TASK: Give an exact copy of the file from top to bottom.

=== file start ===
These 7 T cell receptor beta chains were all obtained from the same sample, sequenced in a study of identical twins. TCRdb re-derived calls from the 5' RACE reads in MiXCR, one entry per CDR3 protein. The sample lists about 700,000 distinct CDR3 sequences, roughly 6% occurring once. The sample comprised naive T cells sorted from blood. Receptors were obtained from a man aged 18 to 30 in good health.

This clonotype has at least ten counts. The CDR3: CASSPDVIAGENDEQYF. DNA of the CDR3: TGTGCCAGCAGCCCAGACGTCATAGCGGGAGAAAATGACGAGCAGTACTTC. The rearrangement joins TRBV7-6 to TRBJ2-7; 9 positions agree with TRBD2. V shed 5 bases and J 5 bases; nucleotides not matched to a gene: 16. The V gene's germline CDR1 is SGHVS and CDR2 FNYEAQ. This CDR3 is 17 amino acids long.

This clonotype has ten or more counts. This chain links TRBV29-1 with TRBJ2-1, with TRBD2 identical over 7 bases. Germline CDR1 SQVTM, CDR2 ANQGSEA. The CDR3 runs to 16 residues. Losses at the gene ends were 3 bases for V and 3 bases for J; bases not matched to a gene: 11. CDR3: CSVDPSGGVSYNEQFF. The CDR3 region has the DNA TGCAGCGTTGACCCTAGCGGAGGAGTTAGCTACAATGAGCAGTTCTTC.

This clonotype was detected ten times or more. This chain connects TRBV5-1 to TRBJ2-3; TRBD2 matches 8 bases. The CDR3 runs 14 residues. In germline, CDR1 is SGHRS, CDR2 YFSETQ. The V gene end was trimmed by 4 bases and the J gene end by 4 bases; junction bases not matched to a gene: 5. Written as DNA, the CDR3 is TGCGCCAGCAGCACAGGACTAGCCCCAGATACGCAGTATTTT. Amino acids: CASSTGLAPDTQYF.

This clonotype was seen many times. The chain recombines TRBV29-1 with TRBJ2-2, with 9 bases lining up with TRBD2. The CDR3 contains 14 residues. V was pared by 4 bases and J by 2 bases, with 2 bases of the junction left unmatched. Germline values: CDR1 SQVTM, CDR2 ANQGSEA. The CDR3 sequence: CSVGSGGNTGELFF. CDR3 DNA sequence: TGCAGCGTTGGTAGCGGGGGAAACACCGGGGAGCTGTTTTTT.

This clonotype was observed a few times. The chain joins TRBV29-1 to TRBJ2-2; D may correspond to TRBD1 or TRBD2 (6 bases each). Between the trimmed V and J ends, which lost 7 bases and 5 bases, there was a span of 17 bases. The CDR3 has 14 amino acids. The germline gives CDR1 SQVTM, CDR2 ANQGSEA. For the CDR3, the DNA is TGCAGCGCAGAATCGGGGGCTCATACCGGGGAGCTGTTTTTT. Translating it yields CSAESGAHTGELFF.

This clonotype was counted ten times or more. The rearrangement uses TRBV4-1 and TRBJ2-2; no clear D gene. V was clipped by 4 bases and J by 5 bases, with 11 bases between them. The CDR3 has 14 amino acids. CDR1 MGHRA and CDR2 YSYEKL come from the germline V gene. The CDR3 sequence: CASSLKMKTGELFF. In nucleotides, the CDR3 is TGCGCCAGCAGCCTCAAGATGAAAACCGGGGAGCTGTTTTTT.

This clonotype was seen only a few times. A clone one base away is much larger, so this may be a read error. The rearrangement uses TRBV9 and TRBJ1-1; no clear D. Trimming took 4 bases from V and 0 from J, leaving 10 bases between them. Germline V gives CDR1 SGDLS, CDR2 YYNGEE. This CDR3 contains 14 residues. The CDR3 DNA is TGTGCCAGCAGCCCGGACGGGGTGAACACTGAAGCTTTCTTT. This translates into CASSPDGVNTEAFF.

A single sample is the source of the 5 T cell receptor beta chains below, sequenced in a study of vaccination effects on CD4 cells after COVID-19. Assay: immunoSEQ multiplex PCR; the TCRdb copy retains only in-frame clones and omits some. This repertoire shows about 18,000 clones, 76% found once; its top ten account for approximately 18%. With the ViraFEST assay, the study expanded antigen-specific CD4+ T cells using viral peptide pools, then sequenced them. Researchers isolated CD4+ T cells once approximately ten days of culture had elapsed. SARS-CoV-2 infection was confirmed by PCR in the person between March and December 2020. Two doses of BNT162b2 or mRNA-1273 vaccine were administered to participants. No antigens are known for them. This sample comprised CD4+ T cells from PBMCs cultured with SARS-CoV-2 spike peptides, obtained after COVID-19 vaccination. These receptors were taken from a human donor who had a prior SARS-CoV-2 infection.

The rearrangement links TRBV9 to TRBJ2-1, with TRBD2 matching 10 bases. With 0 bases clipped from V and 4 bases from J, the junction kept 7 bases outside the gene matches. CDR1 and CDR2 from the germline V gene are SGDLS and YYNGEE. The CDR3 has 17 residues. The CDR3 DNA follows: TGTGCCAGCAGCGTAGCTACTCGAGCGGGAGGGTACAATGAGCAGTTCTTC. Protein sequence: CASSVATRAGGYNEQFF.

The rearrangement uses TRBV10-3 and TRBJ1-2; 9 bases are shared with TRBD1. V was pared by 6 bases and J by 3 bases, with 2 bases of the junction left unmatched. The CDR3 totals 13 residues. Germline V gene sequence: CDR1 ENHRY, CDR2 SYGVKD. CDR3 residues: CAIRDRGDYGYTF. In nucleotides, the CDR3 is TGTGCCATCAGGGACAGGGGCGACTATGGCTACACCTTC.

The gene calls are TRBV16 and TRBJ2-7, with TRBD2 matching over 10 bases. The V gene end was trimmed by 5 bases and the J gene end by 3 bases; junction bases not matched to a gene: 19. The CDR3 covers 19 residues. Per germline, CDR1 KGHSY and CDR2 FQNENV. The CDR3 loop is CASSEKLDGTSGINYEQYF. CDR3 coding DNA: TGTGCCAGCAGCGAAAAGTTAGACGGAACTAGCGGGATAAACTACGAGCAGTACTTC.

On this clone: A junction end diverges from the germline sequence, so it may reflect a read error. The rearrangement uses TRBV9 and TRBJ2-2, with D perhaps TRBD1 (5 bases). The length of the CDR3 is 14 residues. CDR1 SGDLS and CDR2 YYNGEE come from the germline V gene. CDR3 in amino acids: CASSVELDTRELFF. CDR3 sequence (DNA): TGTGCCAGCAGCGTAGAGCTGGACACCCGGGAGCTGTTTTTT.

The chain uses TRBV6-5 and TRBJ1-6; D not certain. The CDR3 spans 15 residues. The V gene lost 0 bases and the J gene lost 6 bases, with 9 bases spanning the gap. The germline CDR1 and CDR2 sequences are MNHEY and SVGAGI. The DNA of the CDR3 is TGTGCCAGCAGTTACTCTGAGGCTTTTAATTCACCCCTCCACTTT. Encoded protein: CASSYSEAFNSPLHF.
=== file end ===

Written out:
These 7 T cell receptor beta chains were all obtained from the same sample, sequenced in a study of identical twins. TCRdb re-derived calls from the 5' RACE reads in MiXCR, one entry per CDR3 protein. The sample lists about 700,000 distinct CDR3 sequences, roughly 6% occurring once. The sample comprised naive T cells sorted from blood. Receptors were obtained from a man aged 18 to 30 in good health.

This clonotype has at least ten counts. The CDR3: CASSPDVIAGENDEQYF. DNA of the CDR3: TGTGCCAGCAGCCCAGACGTCATAGCGGGAGAAAATGACGAGCAGTACTTC. The rearrangement joins TRBV7-6 to TRBJ2-7; 9 positions agree with TRBD2. V shed 5 bases and J 5 bases; nucleotides not matched to a gene: 16. The V gene's germline CDR1 is SGHVS and CDR2 FNYEAQ. This CDR3 is 17 amino acids long.

This clonotype has ten or more counts. This chain links TRBV29-1 with TRBJ2-1, with TRBD2 identical over 7 bases. Germline CDR1 SQVTM, CDR2 ANQGSEA. The CDR3 runs to 16 residues. Losses at the gene ends were 3 bases for V and 3 bases for J; bases not matched to a gene: 11. CDR3: CSVDPSGGVSYNEQFF. The CDR3 region has the DNA TGCAGCGTTGACCCTAGCGGAGGAGTTAGCTACAATGAGCAGTTCTTC.

This clonotype was detected ten times or more. This chain connects TRBV5-1 to TRBJ2-3; TRBD2 matches 8 bases. The CDR3 runs 14 residues. In germline, CDR1 is SGHRS, CDR2 YFSETQ. The V gene end was trimmed by 4 bases and the J gene end by 4 bases; junction bases not matched to a gene: 5. Written as DNA, the CDR3 is TGCGCCAGCAGCACAGGACTAGCCCCAGATACGCAGTATTTT. Amino acids: CASSTGLAPDTQYF.

This clonotype was seen many times. The chain recombines TRBV29-1 with TRBJ2-2, with 9 bases lining up with TRBD2. The CDR3 contains 14 residues. V was pared by 4 bases and J by 2 bases, with 2 bases of the junction left unmatched. Germline values: CDR1 SQVTM, CDR2 ANQGSEA. The CDR3 sequence: CSVGSGGNTGELFF. CDR3 DNA sequence: TGCAGCGTTGGTAGCGGGGGAAACACCGGGGAGCTGTTTTTT.

This clonotype was observed a few times. The chain joins TRBV29-1 to TRBJ2-2; D may correspond to TRBD1 or TRBD2 (6 bases each). Between the trimmed V and J ends, which lost 7 bases and 5 bases, there was a span of 17 bases. The CDR3 has 14 amino acids. The germline gives CDR1 SQVTM, CDR2 ANQGSEA. For the CDR3, the DNA is TGCAGCGCAGAATCGGGGGCTCATACCGGGGAGCTGTTTTTT. Translating it yields CSAESGAHTGELFF.

This clonotype was counted ten times or more. The rearrangement uses TRBV4-1 and TRBJ2-2; no clear D gene. V was clipped by 4 bases and J by 5 bases, with 11 bases between them. The CDR3 has 14 amino acids. CDR1 MGHRA and CDR2 YSYEKL come from the germline V gene. The CDR3 sequence: CASSLKMKTGELFF. In nucleotides, the CDR3 is TGCGCCAGCAGCCTCAAGATGAAAACCGGGGAGCTGTTTTTT.

This clonotype was seen only a few times. A clone one base away is much larger, so this may be a read error. The rearrangement uses TRBV9 and TRBJ1-1; no clear D. Trimming took 4 bases from V and 0 from J, leaving 10 bases between them. Germline V gives CDR1 SGDLS, CDR2 YYNGEE. This CDR3 contains 14 residues. The CDR3 DNA is TGTGCCAGCAGCCCGGACGGGGTGAACACTGAAGCTTTCTTT. This translates into CASSPDGVNTEAFF.

A single sample is the source of the 5 T cell receptor beta chains below, sequenced in a study of vaccination effects on CD4 cells after COVID-19. Assay: immunoSEQ multiplex PCR; the TCRdb copy retains only in-frame clones and omits some. This repertoire shows about 18,000 clones, 76% found once; its top ten account for approximately 18%. With the ViraFEST assay, the study expanded antigen-specific CD4+ T cells using viral peptide pools, then sequenced them. Researchers isolated CD4+ T cells once approximately ten days of culture had elapsed. SARS-CoV-2 infection was confirmed by PCR in the person between March and December 2020. Two doses of BNT162b2 or mRNA-1273 vaccine were administered to participants. No antigens are known for them. This sample comprised CD4+ T cells from PBMCs cultured with SARS-CoV-2 spike peptides, obtained after COVID-19 vaccination. These receptors were taken from a human donor who had a prior SARS-CoV-2 infection.

The rearrangement links TRBV9 to TRBJ2-1, with TRBD2 matching 10 bases. With 0 bases clipped from V and 4 bases from J, the junction kept 7 bases outside the gene matches. CDR1 and CDR2 from the germline V gene are SGDLS and YYNGEE. The CDR3 has 17 residues. The CDR3 DNA follows: TGTGCCAGCAGCGTAGCTACTCGAGCGGGAGGGTACAATGAGCAGTTCTTC. Protein sequence: CASSVATRAGGYNEQFF.

The rearrangement uses TRBV10-3 and TRBJ1-2; 9 bases are shared with TRBD1. V was pared by 6 bases and J by 3 bases, with 2 bases of the junction left unmatched. The CDR3 totals 13 residues. Germline V gene sequence: CDR1 ENHRY, CDR2 SYGVKD. CDR3 residues: CAIRDRGDYGYTF. In nucleotides, the CDR3 is TGTGCCATCAGGGACAGGGGCGACTATGGCTACACCTTC.

The gene calls are TRBV16 and TRBJ2-7, with TRBD2 matching over 10 bases. The V gene end was trimmed by 5 bases and the J gene end by 3 bases; junction bases not matched to a gene: 19. The CDR3 covers 19 residues. Per germline, CDR1 KGHSY and CDR2 FQNENV. The CDR3 loop is CASSEKLDGTSGINYEQYF. CDR3 coding DNA: TGTGCCAGCAGCGAAAAGTTAGACGGAACTAGCGGGATAAACTACGAGCAGTACTTC.

On this clone: A junction end diverges from the germline sequence, so it may reflect a read error. The rearrangement uses TRBV9 and TRBJ2-2, with D perhaps TRBD1 (5 bases). The length of the CDR3 is 14 residues. CDR1 SGDLS and CDR2 YYNGEE come from the germline V gene. CDR3 in amino acids: CASSVELDTRELFF. CDR3 sequence (DNA): TGTGCCAGCAGCGTAGAGCTGGACACCCGGGAGCTGTTTTTT.

The chain uses TRBV6-5 and TRBJ1-6; D not certain. The CDR3 spans 15 residues. The V gene lost 0 bases and the J gene lost 6 bases, with 9 bases spanning the gap. The germline CDR1 and CDR2 sequences are MNHEY and SVGAGI. The DNA of the CDR3 is TGTGCCAGCAGTTACTCTGAGGCTTTTAATTCACCCCTCCACTTT. Encoded protein: CASSYSEAFNSPLHF.